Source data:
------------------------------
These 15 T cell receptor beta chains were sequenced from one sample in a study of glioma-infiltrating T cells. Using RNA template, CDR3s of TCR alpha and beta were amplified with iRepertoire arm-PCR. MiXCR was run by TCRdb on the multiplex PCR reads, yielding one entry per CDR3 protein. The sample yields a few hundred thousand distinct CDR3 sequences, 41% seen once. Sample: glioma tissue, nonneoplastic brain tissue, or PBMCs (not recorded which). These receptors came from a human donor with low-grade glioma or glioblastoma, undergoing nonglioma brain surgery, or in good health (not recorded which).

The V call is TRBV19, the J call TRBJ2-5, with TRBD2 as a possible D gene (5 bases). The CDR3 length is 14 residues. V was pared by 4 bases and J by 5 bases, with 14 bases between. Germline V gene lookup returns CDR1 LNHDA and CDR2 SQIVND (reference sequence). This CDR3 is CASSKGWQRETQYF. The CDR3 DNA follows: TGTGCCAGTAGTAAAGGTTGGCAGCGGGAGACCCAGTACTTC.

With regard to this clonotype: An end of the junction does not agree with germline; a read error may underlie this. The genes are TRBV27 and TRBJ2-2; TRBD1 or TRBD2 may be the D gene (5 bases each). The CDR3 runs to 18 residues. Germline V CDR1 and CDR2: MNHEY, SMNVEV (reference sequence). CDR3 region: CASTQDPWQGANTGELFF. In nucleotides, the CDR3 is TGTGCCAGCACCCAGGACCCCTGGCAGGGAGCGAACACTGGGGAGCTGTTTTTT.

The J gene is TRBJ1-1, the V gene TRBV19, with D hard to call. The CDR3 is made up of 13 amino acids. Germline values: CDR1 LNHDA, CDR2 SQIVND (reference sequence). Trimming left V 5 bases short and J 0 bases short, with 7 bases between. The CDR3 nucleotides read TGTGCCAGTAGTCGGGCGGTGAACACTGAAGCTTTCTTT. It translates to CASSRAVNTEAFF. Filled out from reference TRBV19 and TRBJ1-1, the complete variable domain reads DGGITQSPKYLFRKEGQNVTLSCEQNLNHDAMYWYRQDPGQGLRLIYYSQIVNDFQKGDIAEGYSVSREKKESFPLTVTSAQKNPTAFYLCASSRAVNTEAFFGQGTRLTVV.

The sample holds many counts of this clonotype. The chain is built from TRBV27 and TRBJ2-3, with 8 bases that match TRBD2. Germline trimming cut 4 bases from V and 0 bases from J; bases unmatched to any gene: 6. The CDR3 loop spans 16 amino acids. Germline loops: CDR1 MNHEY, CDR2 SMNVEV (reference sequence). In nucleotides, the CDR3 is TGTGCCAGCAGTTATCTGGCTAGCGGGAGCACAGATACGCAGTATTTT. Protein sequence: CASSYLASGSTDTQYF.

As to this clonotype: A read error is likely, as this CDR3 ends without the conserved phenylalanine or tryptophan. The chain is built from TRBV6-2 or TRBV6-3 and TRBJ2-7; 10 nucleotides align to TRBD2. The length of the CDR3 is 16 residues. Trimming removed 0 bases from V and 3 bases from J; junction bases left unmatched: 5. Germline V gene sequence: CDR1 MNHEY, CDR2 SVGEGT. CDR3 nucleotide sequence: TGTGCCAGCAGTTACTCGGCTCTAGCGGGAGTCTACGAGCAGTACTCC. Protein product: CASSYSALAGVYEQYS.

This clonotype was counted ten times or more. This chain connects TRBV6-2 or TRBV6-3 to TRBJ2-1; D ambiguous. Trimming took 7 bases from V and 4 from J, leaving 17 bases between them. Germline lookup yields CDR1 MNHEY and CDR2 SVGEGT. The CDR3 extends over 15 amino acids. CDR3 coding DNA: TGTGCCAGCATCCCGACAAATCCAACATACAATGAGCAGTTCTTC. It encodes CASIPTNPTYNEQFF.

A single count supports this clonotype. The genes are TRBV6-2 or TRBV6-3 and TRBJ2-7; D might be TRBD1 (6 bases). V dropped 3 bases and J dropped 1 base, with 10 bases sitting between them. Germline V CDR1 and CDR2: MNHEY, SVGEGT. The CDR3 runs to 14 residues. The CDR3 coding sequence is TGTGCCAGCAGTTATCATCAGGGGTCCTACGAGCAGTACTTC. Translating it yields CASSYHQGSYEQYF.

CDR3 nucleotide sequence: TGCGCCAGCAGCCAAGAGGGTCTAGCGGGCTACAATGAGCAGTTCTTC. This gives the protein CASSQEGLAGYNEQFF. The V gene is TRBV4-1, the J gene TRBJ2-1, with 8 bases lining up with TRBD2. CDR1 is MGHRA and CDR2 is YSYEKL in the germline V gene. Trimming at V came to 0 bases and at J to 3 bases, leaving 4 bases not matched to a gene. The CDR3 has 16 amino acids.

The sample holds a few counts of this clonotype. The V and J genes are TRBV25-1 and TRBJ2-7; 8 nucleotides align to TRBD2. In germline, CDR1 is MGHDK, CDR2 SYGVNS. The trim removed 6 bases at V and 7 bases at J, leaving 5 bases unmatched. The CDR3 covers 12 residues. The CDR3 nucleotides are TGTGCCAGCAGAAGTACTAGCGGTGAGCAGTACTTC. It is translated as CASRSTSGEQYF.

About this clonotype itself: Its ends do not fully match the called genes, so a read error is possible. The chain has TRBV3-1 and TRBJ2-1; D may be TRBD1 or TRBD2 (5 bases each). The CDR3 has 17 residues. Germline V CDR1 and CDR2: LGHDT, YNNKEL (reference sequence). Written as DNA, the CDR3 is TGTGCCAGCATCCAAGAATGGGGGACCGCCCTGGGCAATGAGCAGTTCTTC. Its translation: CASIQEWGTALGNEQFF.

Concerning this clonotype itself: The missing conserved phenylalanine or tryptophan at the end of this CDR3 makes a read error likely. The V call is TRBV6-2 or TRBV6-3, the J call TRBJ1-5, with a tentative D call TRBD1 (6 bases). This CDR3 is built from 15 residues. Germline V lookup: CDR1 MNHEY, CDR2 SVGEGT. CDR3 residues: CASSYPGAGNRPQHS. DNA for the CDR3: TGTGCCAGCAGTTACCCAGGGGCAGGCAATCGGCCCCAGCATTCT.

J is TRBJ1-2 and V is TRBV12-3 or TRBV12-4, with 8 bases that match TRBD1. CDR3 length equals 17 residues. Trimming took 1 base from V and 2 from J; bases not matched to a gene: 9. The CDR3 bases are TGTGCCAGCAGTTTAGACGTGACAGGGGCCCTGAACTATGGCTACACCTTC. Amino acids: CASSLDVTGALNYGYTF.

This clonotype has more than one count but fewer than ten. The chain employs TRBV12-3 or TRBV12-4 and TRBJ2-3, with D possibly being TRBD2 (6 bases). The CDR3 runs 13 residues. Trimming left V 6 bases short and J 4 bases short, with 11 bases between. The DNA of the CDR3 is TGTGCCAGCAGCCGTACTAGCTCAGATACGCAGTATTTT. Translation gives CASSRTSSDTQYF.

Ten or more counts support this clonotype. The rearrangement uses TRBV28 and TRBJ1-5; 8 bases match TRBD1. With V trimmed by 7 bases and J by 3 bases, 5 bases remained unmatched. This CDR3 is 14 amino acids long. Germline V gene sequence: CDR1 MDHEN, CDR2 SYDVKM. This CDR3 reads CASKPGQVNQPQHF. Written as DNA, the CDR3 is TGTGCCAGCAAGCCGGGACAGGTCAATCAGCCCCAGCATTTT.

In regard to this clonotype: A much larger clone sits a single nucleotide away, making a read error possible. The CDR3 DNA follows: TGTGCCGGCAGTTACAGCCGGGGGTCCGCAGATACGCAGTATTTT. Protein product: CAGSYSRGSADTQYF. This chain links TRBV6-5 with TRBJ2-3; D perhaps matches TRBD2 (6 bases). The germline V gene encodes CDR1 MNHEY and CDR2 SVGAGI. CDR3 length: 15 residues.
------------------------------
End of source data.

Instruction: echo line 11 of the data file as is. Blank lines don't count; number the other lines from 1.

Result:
About this clonotype itself: Its ends do not fully match the called genes, so a read error is possible. The chain has TRBV3-1 and TRBJ2-1; D may be TRBD1 or TRBD2 (5 bases each). The CDR3 has 17 residues. Germline V CDR1 and CDR2: LGHDT, YNNKEL (reference sequence). Written as DNA, the CDR3 is TGTGCCAGCATCCAAGAATGGGGGACCGCCCTGGGCAATGAGCAGTTCTTC. Its translation: CASIQEWGTALGNEQFF.